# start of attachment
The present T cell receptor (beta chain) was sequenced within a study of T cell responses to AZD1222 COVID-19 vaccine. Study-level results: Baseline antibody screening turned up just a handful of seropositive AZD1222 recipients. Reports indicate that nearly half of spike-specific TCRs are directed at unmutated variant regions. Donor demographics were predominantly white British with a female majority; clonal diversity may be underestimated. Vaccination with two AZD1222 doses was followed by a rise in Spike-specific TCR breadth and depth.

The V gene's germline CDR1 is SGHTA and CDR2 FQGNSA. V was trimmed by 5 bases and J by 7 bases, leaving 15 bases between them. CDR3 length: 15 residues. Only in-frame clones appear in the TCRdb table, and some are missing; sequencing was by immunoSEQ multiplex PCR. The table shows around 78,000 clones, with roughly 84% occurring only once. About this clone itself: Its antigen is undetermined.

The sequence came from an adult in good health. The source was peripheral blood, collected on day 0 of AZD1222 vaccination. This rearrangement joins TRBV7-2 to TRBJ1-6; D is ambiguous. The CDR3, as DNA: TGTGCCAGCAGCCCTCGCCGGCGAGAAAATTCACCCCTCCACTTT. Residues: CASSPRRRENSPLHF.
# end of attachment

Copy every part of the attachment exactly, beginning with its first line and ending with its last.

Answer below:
The present T cell receptor (beta chain) was sequenced within a study of T cell responses to AZD1222 COVID-19 vaccine. Study-level results: Baseline antibody screening turned up just a handful of seropositive AZD1222 recipients. Reports indicate that nearly half of spike-specific TCRs are directed at unmutated variant regions. Donor demographics were predominantly white British with a female majority; clonal diversity may be underestimated. Vaccination with two AZD1222 doses was followed by a rise in Spike-specific TCR breadth and depth.

The V gene's germline CDR1 is SGHTA and CDR2 FQGNSA. V was trimmed by 5 bases and J by 7 bases, leaving 15 bases between them. CDR3 length: 15 residues. Only in-frame clones appear in the TCRdb table, and some are missing; sequencing was by immunoSEQ multiplex PCR. The table shows around 78,000 clones, with roughly 84% occurring only once. About this clone itself: Its antigen is undetermined.

The sequence came from an adult in good health. The source was peripheral blood, collected on day 0 of AZD1222 vaccination. This rearrangement joins TRBV7-2 to TRBJ1-6; D is ambiguous. The CDR3, as DNA: TGTGCCAGCAGCCCTCGCCGGCGAGAAAATTCACCCCTCCACTTT. Residues: CASSPRRRENSPLHF.